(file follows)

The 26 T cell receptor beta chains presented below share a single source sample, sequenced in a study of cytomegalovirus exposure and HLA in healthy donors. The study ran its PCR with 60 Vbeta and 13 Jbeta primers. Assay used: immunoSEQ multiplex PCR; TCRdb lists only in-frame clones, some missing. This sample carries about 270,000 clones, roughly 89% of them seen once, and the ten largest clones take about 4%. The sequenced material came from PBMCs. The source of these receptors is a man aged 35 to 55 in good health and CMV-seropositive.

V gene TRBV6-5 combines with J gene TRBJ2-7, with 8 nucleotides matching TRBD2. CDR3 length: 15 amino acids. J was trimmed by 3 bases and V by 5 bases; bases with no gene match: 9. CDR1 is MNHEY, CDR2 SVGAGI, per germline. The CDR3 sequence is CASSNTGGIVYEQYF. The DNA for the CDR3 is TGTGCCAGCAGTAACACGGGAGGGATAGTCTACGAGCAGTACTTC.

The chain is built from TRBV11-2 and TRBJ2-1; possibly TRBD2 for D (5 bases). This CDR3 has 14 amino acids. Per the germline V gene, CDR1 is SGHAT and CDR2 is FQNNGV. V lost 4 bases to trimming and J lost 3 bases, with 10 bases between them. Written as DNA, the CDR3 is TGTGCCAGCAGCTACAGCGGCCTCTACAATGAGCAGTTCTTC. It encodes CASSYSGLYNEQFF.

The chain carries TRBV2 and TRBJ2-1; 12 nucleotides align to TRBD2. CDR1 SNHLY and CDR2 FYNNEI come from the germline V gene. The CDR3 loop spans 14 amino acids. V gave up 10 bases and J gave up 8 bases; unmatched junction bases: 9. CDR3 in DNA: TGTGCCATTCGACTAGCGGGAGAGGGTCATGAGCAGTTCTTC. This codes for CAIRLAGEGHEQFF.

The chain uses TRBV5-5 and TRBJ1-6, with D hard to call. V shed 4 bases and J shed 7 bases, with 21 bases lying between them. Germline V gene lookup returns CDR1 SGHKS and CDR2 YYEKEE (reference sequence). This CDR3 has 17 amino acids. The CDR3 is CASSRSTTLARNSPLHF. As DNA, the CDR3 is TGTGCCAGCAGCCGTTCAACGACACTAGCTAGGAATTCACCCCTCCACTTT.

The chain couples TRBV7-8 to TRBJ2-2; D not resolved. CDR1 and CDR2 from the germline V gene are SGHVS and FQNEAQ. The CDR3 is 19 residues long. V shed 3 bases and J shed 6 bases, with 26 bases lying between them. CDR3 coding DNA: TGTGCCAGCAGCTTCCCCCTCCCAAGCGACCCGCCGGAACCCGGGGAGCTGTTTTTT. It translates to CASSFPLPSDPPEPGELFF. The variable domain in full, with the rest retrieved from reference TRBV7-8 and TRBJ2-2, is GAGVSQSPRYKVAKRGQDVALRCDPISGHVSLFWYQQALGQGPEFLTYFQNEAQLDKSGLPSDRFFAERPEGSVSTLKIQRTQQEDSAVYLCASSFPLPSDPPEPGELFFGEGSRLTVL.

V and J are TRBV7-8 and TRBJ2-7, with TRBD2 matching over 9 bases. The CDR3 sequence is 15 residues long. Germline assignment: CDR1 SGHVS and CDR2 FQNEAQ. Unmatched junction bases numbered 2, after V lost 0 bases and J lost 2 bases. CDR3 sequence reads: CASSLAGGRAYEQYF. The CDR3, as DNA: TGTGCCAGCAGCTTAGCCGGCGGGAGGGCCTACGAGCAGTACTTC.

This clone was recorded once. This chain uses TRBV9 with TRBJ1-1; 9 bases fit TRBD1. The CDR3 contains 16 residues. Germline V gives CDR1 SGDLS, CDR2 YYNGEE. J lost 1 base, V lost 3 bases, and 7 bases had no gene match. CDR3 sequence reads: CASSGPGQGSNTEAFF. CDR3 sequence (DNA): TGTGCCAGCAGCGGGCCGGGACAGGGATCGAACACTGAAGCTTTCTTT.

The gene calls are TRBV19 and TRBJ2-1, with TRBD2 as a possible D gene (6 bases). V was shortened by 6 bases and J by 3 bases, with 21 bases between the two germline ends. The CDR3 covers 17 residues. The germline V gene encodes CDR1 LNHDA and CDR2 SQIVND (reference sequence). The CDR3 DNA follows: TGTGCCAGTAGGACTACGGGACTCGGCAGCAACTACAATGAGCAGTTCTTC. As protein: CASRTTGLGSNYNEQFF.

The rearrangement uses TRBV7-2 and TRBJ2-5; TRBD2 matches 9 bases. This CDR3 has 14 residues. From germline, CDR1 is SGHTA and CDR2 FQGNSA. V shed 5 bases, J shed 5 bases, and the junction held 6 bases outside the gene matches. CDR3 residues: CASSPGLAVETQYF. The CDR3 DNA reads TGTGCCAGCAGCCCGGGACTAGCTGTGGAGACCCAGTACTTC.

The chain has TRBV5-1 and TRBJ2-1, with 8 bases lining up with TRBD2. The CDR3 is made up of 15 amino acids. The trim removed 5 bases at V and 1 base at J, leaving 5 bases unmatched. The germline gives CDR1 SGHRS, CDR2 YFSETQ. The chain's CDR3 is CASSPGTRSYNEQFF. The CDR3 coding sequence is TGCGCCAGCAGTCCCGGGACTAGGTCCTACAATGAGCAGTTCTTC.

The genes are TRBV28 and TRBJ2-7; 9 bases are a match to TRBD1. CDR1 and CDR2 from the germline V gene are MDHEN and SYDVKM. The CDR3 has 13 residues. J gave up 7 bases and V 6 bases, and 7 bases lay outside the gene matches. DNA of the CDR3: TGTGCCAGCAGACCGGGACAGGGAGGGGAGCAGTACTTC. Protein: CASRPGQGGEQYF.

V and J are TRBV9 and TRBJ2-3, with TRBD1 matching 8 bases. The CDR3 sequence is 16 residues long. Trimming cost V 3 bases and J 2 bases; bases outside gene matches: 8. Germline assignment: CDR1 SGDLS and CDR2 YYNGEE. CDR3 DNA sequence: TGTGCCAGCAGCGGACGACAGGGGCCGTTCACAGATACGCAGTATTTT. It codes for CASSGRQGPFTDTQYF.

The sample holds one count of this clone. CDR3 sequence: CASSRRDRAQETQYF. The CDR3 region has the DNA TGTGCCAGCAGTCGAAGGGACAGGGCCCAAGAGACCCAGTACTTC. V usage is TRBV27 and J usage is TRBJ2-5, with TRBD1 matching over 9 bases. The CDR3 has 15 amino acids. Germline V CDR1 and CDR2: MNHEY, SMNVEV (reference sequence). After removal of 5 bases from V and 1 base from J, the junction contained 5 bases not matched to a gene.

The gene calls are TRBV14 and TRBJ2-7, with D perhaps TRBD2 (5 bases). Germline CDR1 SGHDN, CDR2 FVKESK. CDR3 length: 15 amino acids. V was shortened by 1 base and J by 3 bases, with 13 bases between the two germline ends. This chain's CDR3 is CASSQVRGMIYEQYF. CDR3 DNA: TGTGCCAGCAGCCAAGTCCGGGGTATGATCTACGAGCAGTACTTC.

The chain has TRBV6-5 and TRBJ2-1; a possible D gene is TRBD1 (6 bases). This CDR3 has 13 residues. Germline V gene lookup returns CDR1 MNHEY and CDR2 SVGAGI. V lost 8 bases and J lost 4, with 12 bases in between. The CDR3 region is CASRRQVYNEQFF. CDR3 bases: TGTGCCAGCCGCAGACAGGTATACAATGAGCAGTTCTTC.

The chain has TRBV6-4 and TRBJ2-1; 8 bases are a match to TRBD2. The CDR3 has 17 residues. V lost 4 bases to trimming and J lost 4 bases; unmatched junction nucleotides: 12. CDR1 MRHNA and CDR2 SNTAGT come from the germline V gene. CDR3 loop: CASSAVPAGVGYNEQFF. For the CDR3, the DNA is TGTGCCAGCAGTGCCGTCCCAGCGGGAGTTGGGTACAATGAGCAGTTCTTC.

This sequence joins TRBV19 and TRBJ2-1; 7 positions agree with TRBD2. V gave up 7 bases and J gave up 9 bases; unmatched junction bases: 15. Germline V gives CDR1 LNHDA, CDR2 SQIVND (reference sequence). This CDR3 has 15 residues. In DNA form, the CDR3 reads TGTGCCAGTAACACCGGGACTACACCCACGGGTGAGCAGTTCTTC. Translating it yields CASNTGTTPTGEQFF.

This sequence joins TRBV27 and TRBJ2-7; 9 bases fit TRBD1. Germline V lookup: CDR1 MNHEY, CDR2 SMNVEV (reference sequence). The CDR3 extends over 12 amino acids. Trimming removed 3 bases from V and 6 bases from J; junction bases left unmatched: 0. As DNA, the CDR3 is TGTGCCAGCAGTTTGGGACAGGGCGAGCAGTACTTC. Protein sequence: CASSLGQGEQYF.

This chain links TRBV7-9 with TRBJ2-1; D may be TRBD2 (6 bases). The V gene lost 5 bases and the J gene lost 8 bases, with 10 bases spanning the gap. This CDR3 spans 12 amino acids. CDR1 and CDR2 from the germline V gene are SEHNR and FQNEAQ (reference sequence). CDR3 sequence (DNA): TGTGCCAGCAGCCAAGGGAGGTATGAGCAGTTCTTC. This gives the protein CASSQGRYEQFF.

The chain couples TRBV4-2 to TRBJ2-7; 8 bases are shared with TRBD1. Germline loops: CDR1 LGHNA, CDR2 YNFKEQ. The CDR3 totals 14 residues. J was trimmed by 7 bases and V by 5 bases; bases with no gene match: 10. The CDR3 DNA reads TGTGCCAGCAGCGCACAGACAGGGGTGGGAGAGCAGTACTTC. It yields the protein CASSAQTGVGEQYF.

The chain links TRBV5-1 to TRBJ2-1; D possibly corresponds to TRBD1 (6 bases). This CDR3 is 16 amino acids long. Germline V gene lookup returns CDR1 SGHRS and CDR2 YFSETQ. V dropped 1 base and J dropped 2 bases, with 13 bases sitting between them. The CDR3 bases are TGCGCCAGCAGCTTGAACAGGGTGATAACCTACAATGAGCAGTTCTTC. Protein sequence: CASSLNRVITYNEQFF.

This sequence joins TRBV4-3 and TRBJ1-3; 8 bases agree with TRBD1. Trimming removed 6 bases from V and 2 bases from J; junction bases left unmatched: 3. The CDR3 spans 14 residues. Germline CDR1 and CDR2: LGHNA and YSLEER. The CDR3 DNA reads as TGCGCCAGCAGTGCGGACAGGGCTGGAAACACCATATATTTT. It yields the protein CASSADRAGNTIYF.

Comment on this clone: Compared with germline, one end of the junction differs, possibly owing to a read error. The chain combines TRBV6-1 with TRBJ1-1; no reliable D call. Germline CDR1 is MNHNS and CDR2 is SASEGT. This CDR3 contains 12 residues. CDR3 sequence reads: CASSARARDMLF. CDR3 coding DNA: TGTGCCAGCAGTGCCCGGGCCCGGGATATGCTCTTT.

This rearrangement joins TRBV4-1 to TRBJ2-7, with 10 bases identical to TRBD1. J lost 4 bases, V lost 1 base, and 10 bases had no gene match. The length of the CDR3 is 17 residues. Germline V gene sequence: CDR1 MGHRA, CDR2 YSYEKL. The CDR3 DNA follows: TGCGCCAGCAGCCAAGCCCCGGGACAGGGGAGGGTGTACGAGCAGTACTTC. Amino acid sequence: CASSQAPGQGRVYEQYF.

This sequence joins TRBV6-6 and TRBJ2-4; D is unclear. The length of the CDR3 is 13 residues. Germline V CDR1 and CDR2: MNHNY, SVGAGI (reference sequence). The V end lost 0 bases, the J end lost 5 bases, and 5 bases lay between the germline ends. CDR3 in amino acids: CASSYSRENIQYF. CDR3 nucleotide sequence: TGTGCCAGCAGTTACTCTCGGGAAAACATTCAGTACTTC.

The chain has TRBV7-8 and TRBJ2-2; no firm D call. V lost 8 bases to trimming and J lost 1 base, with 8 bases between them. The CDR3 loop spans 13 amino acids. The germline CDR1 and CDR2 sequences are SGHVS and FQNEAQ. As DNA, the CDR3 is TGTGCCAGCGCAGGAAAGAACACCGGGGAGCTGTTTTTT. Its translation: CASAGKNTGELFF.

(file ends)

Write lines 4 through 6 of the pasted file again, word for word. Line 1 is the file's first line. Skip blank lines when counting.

The chain carries TRBV2 and TRBJ2-1; 12 nucleotides align to TRBD2. CDR1 SNHLY and CDR2 FYNNEI come from the germline V gene. The CDR3 loop spans 14 amino acids. V gave up 10 bases and J gave up 8 bases; unmatched junction bases: 9. CDR3 in DNA: TGTGCCATTCGACTAGCGGGAGAGGGTCATGAGCAGTTCTTC. This codes for CAIRLAGEGHEQFF.

The chain uses TRBV5-5 and TRBJ1-6, with D hard to call. V shed 4 bases and J shed 7 bases, with 21 bases lying between them. Germline V gene lookup returns CDR1 SGHKS and CDR2 YYEKEE (reference sequence). This CDR3 has 17 amino acids. The CDR3 is CASSRSTTLARNSPLHF. As DNA, the CDR3 is TGTGCCAGCAGCCGTTCAACGACACTAGCTAGGAATTCACCCCTCCACTTT.

The chain couples TRBV7-8 to TRBJ2-2; D not resolved. CDR1 and CDR2 from the germline V gene are SGHVS and FQNEAQ. The CDR3 is 19 residues long. V shed 3 bases and J shed 6 bases, with 26 bases lying between them. CDR3 coding DNA: TGTGCCAGCAGCTTCCCCCTCCCAAGCGACCCGCCGGAACCCGGGGAGCTGTTTTTT. It translates to CASSFPLPSDPPEPGELFF. The variable domain in full, with the rest retrieved from reference TRBV7-8 and TRBJ2-2, is GAGVSQSPRYKVAKRGQDVALRCDPISGHVSLFWYQQALGQGPEFLTYFQNEAQLDKSGLPSDRFFAERPEGSVSTLKIQRTQQEDSAVYLCASSFPLPSDPPEPGELFFGEGSRLTVL.